A tsunami in a Punjabi teapot
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As the former cricket captain Imran Khan stood before the cheering crowd in Lahore at his rally on Sunday, October 30, he promised that support for him would prove to be a tsunami, sweeping away all that he considers as political deadwood and garbage. In what appeared a carefully choreographed show, Imran Khan challenged his main political rivals: Pakistan's president and the co-chairman of the Pakistan Peoples Party, Asif Ali Zardari, and the two Sharif brothers in Punjab. He threatened them with a mass movement unless they declared their assets. Corruption is indeed one of the major issues that seems to have badly hurt Pakistan, especially in the past couple of decades, making it difficult for ordinary people to access facilities like electricity. Some of the major public-sector corporations are also sinking under the burden of corruption and nepotism.
But, more important, Pakistan is a country visibly burdened by ten years of the war on terror. To the ordinary Pakistani, the war has brought violence and disrepute, a situation that Imran Khan believes has not been improved by Pakistan's partnership with the US in the war on terror. Khan promised the crowd he would never use the country's army against its own people, as he said has happened at the behest of the Americans. He even taunted Zardari and Pakistan's ambassador in the US, Hussain Haqqani, for seeking personal protection from the US government against the Pakistan army.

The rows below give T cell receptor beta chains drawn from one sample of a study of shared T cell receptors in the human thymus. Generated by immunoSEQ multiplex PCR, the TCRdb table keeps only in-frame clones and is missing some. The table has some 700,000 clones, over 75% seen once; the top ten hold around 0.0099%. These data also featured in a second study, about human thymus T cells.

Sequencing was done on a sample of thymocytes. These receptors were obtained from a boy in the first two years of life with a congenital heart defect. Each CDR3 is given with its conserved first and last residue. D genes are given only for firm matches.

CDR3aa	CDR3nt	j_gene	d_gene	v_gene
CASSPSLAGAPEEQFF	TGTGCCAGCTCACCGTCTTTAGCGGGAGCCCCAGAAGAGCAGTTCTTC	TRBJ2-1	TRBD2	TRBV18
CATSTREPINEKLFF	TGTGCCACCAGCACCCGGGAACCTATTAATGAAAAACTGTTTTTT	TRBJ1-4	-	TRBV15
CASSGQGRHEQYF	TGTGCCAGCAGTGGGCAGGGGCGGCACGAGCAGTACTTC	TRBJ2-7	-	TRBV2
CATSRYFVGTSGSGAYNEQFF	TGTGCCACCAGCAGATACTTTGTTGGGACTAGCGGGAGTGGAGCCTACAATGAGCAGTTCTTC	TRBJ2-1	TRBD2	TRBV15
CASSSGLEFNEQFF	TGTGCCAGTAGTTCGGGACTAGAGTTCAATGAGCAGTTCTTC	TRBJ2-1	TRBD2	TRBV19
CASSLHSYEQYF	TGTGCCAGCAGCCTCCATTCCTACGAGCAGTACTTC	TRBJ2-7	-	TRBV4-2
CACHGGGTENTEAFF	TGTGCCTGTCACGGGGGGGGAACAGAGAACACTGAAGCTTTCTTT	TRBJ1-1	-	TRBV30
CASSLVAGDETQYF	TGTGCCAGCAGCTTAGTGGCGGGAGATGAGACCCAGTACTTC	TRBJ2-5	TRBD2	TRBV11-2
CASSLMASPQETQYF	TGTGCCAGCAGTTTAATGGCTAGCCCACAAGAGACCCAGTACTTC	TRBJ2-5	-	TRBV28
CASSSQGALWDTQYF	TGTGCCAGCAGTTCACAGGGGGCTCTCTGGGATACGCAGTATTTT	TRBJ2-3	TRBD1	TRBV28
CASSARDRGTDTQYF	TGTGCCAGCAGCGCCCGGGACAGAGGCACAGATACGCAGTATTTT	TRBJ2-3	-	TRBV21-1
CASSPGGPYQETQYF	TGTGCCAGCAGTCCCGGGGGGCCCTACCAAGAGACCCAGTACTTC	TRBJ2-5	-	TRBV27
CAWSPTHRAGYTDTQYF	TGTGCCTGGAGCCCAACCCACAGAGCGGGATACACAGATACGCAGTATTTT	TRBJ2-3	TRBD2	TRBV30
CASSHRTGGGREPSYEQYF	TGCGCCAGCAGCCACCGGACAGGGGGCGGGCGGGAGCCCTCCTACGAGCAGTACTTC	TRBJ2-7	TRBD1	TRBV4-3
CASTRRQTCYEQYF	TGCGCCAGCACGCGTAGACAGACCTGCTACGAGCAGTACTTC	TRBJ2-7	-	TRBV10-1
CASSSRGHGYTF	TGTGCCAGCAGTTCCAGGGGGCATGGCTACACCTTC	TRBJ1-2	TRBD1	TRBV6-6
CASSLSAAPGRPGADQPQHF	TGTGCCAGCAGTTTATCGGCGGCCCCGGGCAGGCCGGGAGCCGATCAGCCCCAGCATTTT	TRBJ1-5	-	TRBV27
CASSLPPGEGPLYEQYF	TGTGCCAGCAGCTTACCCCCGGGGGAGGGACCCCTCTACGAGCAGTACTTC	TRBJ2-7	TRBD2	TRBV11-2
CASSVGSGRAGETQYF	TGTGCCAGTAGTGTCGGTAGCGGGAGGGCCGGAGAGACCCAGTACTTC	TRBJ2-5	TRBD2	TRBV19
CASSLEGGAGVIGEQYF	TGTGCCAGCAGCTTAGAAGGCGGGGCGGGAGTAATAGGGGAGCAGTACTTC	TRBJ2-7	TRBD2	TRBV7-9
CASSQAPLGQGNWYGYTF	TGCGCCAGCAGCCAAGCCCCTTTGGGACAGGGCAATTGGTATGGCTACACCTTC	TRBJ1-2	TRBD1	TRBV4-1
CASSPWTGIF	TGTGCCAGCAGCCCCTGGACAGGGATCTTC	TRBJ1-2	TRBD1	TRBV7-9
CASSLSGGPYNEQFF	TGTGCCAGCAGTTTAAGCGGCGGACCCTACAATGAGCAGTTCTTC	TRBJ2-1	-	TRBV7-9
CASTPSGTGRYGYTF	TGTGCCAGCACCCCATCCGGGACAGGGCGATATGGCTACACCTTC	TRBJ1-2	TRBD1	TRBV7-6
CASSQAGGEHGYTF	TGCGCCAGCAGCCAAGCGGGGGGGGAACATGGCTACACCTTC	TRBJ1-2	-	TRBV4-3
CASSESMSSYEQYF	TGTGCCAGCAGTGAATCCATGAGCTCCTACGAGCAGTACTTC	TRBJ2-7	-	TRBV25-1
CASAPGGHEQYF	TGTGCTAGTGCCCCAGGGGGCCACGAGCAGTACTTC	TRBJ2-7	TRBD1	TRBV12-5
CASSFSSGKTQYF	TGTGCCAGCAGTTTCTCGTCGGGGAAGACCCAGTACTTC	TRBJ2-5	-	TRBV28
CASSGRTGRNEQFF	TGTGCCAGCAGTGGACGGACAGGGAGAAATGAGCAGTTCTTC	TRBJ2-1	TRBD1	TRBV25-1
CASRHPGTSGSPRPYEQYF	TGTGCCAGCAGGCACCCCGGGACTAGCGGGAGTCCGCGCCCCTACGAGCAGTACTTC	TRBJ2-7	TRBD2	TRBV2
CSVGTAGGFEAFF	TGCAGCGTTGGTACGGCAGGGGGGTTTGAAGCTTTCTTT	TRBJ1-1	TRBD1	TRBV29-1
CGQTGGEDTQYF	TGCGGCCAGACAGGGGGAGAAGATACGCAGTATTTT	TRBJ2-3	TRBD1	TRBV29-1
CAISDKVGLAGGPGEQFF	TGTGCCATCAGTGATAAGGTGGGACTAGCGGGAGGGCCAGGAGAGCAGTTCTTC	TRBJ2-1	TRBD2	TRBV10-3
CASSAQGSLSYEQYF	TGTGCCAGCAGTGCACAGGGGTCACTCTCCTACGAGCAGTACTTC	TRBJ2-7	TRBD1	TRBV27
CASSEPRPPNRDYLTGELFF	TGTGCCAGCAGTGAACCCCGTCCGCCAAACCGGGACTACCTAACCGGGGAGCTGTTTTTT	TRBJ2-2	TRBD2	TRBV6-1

The Imran Khan apparent at the Sunday rally is certainly a more confident leader; but his confidence also emanates from the realisation that there may be few gaps between him and the country's all-powerful security establishment — which he was careful to not criticise during the political show. Many believe that his success on Sunday was partly a result of some silent support provided by the security apparatus. This is nothing peculiar in a country where a nod and a wink from the establishment has created leaders from Bhutto to Nawaz Sharif, and now, Imran Khan.
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